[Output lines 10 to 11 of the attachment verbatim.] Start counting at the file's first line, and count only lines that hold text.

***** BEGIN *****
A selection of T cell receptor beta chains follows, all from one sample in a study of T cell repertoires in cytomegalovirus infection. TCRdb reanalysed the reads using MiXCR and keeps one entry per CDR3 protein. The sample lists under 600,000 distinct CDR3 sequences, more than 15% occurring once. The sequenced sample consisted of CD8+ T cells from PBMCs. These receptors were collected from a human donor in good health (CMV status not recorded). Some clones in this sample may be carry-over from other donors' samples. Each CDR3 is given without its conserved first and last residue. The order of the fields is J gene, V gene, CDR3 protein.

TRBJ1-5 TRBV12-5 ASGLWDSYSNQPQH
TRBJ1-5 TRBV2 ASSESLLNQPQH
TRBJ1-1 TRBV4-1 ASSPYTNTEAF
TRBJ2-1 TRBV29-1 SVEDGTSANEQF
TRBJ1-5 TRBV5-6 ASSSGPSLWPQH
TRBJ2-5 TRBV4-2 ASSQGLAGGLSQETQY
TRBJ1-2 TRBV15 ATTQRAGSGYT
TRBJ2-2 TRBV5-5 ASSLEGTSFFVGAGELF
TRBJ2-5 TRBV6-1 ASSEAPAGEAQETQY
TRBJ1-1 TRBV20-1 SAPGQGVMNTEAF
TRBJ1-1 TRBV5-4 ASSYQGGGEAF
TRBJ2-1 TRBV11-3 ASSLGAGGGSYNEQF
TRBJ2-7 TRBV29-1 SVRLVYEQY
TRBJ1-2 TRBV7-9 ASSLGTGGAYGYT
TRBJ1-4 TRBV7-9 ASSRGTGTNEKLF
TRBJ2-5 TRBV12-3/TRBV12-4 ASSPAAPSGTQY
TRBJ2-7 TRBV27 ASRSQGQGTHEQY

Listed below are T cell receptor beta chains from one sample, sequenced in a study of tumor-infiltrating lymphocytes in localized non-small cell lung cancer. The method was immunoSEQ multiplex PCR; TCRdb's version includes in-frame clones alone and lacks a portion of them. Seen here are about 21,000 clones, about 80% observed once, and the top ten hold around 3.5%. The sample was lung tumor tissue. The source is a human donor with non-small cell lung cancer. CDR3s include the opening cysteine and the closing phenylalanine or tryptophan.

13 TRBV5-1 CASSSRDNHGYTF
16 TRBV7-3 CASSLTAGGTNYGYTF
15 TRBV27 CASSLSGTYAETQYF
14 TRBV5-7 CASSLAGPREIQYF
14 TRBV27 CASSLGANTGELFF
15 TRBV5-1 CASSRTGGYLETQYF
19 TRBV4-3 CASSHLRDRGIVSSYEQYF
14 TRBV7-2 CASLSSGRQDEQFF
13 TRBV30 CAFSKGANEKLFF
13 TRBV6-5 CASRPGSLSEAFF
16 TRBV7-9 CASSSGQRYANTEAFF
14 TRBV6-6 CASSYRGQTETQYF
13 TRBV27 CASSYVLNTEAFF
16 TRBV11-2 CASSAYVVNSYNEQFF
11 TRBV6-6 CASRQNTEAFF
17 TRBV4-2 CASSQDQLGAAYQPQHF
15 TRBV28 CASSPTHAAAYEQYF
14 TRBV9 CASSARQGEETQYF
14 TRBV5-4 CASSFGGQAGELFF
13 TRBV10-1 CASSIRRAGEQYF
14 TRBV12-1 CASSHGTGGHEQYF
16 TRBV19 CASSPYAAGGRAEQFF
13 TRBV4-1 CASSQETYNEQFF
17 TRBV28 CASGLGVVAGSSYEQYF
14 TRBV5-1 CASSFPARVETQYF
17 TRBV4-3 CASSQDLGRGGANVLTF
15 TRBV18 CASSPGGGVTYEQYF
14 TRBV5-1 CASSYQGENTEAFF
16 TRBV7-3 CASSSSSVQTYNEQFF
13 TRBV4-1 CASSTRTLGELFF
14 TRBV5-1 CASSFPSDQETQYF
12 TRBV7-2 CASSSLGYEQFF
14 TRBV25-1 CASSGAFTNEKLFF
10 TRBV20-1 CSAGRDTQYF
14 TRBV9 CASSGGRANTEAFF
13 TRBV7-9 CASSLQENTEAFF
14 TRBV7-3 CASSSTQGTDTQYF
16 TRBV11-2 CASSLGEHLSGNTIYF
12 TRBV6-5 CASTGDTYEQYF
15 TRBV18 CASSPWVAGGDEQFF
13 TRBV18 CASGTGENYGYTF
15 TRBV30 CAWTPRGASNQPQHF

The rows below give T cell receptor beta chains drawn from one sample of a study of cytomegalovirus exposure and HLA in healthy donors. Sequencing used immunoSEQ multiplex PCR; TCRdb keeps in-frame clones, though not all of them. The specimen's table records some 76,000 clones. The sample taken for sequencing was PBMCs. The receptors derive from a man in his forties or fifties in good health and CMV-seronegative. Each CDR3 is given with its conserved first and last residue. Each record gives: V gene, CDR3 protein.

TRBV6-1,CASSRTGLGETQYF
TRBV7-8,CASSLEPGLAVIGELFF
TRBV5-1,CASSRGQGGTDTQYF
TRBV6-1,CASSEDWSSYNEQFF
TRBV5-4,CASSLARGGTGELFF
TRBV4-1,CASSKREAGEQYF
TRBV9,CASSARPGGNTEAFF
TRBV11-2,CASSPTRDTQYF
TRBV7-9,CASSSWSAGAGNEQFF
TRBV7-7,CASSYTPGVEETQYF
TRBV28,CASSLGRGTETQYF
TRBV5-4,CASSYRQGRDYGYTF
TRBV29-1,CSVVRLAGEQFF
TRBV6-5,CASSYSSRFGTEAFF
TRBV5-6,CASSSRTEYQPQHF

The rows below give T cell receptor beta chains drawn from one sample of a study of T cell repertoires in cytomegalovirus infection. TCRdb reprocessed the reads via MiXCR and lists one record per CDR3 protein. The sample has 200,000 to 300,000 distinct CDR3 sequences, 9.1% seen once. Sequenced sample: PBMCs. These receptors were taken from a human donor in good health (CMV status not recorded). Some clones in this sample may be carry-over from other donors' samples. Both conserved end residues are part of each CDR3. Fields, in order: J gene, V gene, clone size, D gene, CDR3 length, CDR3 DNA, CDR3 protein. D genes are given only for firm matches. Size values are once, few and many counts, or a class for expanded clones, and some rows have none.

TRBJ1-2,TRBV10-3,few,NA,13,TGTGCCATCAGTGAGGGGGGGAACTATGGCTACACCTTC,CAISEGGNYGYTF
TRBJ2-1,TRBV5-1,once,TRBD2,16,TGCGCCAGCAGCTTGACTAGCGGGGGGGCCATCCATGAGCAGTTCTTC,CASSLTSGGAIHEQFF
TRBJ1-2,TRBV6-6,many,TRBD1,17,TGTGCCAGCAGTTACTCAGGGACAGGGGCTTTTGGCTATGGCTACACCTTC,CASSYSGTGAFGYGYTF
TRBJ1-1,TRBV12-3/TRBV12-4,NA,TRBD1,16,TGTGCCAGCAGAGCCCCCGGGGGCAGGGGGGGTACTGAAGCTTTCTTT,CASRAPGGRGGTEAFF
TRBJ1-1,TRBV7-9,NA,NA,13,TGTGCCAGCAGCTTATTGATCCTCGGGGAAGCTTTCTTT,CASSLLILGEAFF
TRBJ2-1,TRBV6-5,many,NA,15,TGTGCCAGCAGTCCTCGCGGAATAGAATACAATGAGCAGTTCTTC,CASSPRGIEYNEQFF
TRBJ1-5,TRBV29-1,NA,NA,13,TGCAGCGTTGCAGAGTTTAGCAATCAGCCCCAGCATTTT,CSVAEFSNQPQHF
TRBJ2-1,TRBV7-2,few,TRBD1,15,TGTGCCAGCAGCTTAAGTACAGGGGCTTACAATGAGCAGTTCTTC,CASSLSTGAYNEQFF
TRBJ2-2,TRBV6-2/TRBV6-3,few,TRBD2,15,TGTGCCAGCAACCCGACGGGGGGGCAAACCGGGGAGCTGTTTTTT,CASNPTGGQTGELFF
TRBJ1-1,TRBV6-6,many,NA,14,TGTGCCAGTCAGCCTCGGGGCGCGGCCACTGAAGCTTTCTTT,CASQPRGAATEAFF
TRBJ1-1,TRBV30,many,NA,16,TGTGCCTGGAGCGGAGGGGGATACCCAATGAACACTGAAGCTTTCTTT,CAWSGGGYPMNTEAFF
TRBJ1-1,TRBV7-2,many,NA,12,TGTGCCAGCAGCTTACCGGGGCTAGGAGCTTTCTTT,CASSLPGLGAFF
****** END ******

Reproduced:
TRBJ2-5 TRBV6-1 ASSEAPAGEAQETQY
TRBJ1-1 TRBV20-1 SAPGQGVMNTEAF